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Rugs: The History of Oriental and Persian Rugs

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Rugs: The History of Oriental and Persian Rugs

Persian rug collectors often justify their obsession with handcrafted Oriental and Persian rugs by explaining their desire to own a small piece of the rich history and beauty behind the art form of Persian rug design.

  • Oriental and Persian rug weaving is a tradition that spans the centuries over a number of cultures. There are several references to the art of rug weaving found in ancient scriptures and classical writing. Unfortunately, there is no evidence that proves these references where to pile carpets and not simply to flat weaves (Kilims).
  • On the evidence of fragments found in ancient Egyptian and Mesopotamian tombs, we know that various forms of flat weaving were well developed more than 4000 years ago. Other evidence suggests that weaving of pile rugs existed in the Middle East and other parts of central, northwest, and eastern Asia long before 2000 BC.
  • It is definitely certain however, that Asia was the first continent to produce rugs and that it was definitely the nomadic wanderers who created them.

  • The rearing of sheep, the prime source of carpet wool, is a traditional nomad occupation. Add to this the necessity of thick coverings for people having to endure extreme cold and it's likely the craft of weaving developed to replace the use of rough animal skins for warmth.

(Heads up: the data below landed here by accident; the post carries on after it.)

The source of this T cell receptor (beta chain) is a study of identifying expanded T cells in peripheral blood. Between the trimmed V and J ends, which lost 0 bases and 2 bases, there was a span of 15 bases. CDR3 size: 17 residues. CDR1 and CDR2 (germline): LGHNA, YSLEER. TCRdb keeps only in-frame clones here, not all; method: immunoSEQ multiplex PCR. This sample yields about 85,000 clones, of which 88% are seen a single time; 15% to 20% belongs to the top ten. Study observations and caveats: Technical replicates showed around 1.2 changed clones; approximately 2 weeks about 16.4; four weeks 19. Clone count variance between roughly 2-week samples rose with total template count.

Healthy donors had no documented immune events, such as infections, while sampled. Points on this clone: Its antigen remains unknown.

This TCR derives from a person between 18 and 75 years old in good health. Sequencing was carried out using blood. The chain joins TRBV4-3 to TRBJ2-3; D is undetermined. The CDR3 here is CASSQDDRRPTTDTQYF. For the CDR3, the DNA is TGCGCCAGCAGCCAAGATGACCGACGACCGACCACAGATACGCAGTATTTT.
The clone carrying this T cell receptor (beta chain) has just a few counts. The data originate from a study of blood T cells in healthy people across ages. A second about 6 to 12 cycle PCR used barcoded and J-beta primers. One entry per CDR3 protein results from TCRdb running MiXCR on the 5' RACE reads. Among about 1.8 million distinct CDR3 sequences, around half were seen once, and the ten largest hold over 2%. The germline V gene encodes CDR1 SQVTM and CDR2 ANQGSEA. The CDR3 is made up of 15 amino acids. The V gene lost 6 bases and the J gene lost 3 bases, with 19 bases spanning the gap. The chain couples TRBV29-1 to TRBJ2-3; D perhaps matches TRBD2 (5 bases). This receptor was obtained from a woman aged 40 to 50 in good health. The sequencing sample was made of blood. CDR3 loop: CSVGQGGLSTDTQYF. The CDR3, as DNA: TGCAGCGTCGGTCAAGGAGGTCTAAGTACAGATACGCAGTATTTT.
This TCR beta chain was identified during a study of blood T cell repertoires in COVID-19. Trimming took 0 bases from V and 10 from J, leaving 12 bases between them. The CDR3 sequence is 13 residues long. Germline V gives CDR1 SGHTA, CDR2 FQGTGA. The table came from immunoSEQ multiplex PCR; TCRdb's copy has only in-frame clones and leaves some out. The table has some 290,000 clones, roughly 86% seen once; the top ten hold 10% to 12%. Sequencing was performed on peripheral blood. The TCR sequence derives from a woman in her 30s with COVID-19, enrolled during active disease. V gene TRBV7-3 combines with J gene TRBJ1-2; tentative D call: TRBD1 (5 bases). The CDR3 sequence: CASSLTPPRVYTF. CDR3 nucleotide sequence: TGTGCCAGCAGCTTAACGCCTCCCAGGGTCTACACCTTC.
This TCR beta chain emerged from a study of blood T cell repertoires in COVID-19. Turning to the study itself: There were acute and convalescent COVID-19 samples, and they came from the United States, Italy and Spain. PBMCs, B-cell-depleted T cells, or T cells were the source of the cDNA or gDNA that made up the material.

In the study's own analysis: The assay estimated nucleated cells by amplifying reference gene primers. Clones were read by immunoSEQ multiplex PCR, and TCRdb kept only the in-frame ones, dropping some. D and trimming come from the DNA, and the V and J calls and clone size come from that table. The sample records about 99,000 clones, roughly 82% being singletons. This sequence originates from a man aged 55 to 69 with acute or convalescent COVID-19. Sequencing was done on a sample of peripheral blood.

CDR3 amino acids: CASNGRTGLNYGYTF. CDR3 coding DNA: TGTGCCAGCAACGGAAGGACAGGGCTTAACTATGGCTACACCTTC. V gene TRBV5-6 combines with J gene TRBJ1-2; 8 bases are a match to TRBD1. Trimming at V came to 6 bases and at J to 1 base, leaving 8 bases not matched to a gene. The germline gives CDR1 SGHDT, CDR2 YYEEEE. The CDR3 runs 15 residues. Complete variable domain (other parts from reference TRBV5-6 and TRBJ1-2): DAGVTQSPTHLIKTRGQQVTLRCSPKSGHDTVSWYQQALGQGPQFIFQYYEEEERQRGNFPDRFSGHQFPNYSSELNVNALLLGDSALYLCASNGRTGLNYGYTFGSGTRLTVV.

• Before the discovery of the Pazyryk Rug, the oldest pile rug fragments of ancient rugs ever discovered were found in East Turkmenistan in an area known as the Tarim Basin. This area includes parts of northwest India, East Turkmenistan, southern Russia, Uzbekistan, Kirgizstan, western China, and Mongolia itself.
  • The art of pile rug weaving appeared in Europe some time after 1000 AD, and likely in Spain because of its proximity to Egypt, Mesopotamia, and Iran.

  • Other European countries soon imitated the craft and by the 20th century weaving rugs was prevalent in almost all of Europe. However, even with Europe producing their own rugs, we can still see through classic paintings that almost all the rugs depicted appear to be of the Persian or Anatolian types.
  • Rug weaving in Europe never became as important as it did in Asia and as a result, many Asian nations built enormous rug exporting industries over time.
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